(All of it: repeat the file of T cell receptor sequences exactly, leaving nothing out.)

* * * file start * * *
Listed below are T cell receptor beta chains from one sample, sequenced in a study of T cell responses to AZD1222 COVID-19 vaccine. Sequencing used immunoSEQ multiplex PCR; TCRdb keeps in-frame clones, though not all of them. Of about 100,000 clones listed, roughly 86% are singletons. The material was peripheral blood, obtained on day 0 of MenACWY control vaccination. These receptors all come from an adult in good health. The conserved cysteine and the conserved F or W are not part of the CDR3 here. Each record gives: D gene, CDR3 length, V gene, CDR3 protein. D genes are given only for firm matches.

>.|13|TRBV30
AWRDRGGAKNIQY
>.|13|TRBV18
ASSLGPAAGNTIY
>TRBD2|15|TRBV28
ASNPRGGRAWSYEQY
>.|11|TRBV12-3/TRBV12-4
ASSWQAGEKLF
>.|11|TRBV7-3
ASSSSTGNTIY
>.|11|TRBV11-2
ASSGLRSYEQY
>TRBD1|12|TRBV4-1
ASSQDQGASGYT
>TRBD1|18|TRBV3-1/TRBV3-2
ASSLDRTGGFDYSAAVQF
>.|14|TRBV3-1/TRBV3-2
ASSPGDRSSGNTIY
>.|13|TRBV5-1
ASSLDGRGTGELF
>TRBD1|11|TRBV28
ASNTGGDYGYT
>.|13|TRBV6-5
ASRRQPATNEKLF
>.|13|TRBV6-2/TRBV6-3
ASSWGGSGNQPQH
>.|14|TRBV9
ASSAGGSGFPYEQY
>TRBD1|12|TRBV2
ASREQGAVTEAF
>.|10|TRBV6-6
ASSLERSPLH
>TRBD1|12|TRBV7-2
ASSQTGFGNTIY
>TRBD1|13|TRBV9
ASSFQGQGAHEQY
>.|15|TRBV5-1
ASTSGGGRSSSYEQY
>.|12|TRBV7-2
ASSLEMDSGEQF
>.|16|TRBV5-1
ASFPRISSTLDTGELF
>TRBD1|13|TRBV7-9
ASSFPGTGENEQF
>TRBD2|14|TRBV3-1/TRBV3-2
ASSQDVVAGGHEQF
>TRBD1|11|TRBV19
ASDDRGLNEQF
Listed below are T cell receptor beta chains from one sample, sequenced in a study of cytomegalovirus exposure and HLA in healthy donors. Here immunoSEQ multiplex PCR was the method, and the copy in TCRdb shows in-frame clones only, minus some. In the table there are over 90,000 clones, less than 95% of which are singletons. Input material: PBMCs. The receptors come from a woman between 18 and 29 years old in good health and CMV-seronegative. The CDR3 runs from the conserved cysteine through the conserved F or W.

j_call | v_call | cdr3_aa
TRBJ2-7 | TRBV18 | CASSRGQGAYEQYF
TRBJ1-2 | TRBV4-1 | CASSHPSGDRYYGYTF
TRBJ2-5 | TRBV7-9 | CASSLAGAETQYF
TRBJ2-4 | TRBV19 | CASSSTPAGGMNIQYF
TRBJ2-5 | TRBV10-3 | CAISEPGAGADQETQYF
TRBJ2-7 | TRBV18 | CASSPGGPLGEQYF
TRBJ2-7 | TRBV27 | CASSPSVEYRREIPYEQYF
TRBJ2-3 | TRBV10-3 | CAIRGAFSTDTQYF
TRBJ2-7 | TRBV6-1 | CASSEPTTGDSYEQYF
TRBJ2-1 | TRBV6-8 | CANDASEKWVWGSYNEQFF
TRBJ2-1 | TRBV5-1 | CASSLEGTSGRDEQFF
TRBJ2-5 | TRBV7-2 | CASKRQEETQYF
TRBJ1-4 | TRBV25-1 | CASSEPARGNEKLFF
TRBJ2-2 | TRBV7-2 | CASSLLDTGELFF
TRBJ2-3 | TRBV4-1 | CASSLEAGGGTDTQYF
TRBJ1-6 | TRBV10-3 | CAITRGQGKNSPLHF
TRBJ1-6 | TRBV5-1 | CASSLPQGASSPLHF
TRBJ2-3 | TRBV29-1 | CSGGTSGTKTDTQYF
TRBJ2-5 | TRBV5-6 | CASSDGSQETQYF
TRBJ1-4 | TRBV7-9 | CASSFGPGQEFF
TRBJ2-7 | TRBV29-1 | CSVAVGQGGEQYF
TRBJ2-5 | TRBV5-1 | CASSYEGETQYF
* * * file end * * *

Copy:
Listed below are T cell receptor beta chains from one sample, sequenced in a study of T cell responses to AZD1222 COVID-19 vaccine. Sequencing used immunoSEQ multiplex PCR; TCRdb keeps in-frame clones, though not all of them. Of about 100,000 clones listed, roughly 86% are singletons. The material was peripheral blood, obtained on day 0 of MenACWY control vaccination. These receptors all come from an adult in good health. The conserved cysteine and the conserved F or W are not part of the CDR3 here. Each record gives: D gene, CDR3 length, V gene, CDR3 protein. D genes are given only for firm matches.

>.|13|TRBV30
AWRDRGGAKNIQY
>.|13|TRBV18
ASSLGPAAGNTIY
>TRBD2|15|TRBV28
ASNPRGGRAWSYEQY
>.|11|TRBV12-3/TRBV12-4
ASSWQAGEKLF
>.|11|TRBV7-3
ASSSSTGNTIY
>.|11|TRBV11-2
ASSGLRSYEQY
>TRBD1|12|TRBV4-1
ASSQDQGASGYT
>TRBD1|18|TRBV3-1/TRBV3-2
ASSLDRTGGFDYSAAVQF
>.|14|TRBV3-1/TRBV3-2
ASSPGDRSSGNTIY
>.|13|TRBV5-1
ASSLDGRGTGELF
>TRBD1|11|TRBV28
ASNTGGDYGYT
>.|13|TRBV6-5
ASRRQPATNEKLF
>.|13|TRBV6-2/TRBV6-3
ASSWGGSGNQPQH
>.|14|TRBV9
ASSAGGSGFPYEQY
>TRBD1|12|TRBV2
ASREQGAVTEAF
>.|10|TRBV6-6
ASSLERSPLH
>TRBD1|12|TRBV7-2
ASSQTGFGNTIY
>TRBD1|13|TRBV9
ASSFQGQGAHEQY
>.|15|TRBV5-1
ASTSGGGRSSSYEQY
>.|12|TRBV7-2
ASSLEMDSGEQF
>.|16|TRBV5-1
ASFPRISSTLDTGELF
>TRBD1|13|TRBV7-9
ASSFPGTGENEQF
>TRBD2|14|TRBV3-1/TRBV3-2
ASSQDVVAGGHEQF
>TRBD1|11|TRBV19
ASDDRGLNEQF
Listed below are T cell receptor beta chains from one sample, sequenced in a study of cytomegalovirus exposure and HLA in healthy donors. Here immunoSEQ multiplex PCR was the method, and the copy in TCRdb shows in-frame clones only, minus some. In the table there are over 90,000 clones, less than 95% of which are singletons. Input material: PBMCs. The receptors come from a woman between 18 and 29 years old in good health and CMV-seronegative. The CDR3 runs from the conserved cysteine through the conserved F or W.

j_call | v_call | cdr3_aa
TRBJ2-7 | TRBV18 | CASSRGQGAYEQYF
TRBJ1-2 | TRBV4-1 | CASSHPSGDRYYGYTF
TRBJ2-5 | TRBV7-9 | CASSLAGAETQYF
TRBJ2-4 | TRBV19 | CASSSTPAGGMNIQYF
TRBJ2-5 | TRBV10-3 | CAISEPGAGADQETQYF
TRBJ2-7 | TRBV18 | CASSPGGPLGEQYF
TRBJ2-7 | TRBV27 | CASSPSVEYRREIPYEQYF
TRBJ2-3 | TRBV10-3 | CAIRGAFSTDTQYF
TRBJ2-7 | TRBV6-1 | CASSEPTTGDSYEQYF
TRBJ2-1 | TRBV6-8 | CANDASEKWVWGSYNEQFF
TRBJ2-1 | TRBV5-1 | CASSLEGTSGRDEQFF
TRBJ2-5 | TRBV7-2 | CASKRQEETQYF
TRBJ1-4 | TRBV25-1 | CASSEPARGNEKLFF
TRBJ2-2 | TRBV7-2 | CASSLLDTGELFF
TRBJ2-3 | TRBV4-1 | CASSLEAGGGTDTQYF
TRBJ1-6 | TRBV10-3 | CAITRGQGKNSPLHF
TRBJ1-6 | TRBV5-1 | CASSLPQGASSPLHF
TRBJ2-3 | TRBV29-1 | CSGGTSGTKTDTQYF
TRBJ2-5 | TRBV5-6 | CASSDGSQETQYF
TRBJ1-4 | TRBV7-9 | CASSFGPGQEFF
TRBJ2-7 | TRBV29-1 | CSVAVGQGGEQYF
TRBJ2-5 | TRBV5-1 | CASSYEGETQYF